Friday, February 17, 2012

Anonymous is Threatening to Shut Down the Entire Internet, 

But Can They?


Online hacktivist collective Anonymous has had its hands full lately. Between the SOPA and ACTA protests, the U.S. Justice Department’s takedown of popular filesharing haven Megaupload, and the outrage over multinational agri-corp Monsanto, the digital hive seems to be stirring with activity nonstop. Now, according to their latest text file press release on Pastebin, the group is about to unleash its most daring offensive yet: Shutting down the entire internet.
Not long ago, in chilling proximity to when the Pentagon declared cyber attacks to be acts of war, we were mulling over the possibility of a single decisive strike capable of knocking out the net in one fell swoop. Using an updated tool that they’re distributing through IRCSOPA, Wallstreet, our irresponsible leaders and the beloved bankers who are starving the world for their own selfish needs out of sheer sadistic fun.” networks, Anonymous now seems to be planning to do exactly that. The goal is to cause a global internet outage in protest of “
But would it actually “shut down” the internet?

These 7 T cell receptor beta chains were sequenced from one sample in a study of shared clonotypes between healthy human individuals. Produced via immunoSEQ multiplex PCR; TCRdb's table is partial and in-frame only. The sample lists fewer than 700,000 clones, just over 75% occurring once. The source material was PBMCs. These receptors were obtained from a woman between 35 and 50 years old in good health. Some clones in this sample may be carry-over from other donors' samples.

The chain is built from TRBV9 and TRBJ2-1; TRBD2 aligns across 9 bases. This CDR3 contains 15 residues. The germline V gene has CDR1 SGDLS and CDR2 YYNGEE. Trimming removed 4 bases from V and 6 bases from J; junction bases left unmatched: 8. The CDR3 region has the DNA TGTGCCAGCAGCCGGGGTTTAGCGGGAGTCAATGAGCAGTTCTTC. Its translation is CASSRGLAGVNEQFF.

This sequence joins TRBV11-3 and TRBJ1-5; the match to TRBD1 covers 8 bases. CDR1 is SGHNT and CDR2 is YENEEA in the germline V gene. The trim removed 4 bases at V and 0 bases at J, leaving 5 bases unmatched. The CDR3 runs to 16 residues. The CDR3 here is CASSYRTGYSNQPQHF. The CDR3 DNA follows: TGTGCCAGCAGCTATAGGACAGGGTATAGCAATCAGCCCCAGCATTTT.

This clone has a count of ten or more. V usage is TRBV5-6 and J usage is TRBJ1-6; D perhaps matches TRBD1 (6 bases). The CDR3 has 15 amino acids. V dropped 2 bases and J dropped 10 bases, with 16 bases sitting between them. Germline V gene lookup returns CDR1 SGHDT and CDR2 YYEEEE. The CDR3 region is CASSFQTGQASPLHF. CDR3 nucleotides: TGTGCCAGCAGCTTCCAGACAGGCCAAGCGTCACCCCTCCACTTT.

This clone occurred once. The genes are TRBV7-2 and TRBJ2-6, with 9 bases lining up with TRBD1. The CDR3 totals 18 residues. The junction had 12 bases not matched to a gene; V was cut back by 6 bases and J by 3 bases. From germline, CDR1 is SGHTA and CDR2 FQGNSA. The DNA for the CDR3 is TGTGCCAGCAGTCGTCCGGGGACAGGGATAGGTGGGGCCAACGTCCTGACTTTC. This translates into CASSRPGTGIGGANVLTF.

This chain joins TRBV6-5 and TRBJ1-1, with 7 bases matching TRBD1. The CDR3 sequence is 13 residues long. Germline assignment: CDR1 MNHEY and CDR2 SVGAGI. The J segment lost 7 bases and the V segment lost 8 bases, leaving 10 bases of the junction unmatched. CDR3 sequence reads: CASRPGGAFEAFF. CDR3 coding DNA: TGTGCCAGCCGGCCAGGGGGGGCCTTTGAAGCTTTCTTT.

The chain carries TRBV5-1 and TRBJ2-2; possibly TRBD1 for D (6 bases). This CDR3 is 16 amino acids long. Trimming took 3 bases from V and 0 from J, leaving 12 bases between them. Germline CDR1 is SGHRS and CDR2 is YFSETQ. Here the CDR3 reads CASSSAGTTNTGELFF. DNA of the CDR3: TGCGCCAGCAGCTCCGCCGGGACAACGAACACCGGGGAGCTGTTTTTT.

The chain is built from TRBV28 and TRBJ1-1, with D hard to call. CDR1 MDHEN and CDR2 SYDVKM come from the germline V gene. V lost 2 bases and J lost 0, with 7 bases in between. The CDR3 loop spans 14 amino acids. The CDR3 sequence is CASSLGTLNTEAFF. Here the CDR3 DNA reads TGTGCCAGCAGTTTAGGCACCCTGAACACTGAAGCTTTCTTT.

It depends on how you look at it. By taking aim at 13 root DNSDNS servers. servers, part of the proverbial “backbone” of the internet, Anonymous aims to cause a widespread, indiscriminate disruption of service. In their text post, they detail how the updated tool exploits a flaw using spoofed packet data to generate an unmanageable flurry of requests that are then amplified and reflected to target those specific DNS, if you remember, is the internet’s addressing system — what allows a request typed into a browser’s address bar or gotten from a hyperlink to redirect to the appropriate place on the network. When too many requests come in at once, the nodes are unable to resolve the correct addresses. This has been the method for other Directed Denial of Service (DDoS) attacks on specific websites in the past. But this newer, “reflected amplification” method packs enough punch to successfully target root DNS servers, which affects all requests, not just those going to someplace specific.
The only problem for Anonymous: The internet has more than just 13 root DNS servers. Even if they did manage to hit all of them, the measured effect would really only appear to be an internet blackout. The end result would likely be that it would seem like the internet wasn’t working for enough people to evoke a sort of simulated, temporary cyberpocalypse. Requests would either take seemingly forever to resolve or simply not resolve at all, effectively crippling HTTP, the part of the internet we tend to use the most.
However it’s likely that this is precisely their goal — not to destroy anything permanently, but make clear that they can, much like the Obama administration has talked about doing, disrupt everyone’s internet usage with the flick of a switch. It’s unclear as to whether the U.S. government is prepared to defend against such a strike, or whether it will even last long enough to be worth defending. “It may only lasts one hour, maybe more, maybe even a few days,” the hacker group writes. “No matter what, it will be global. It will be known.”


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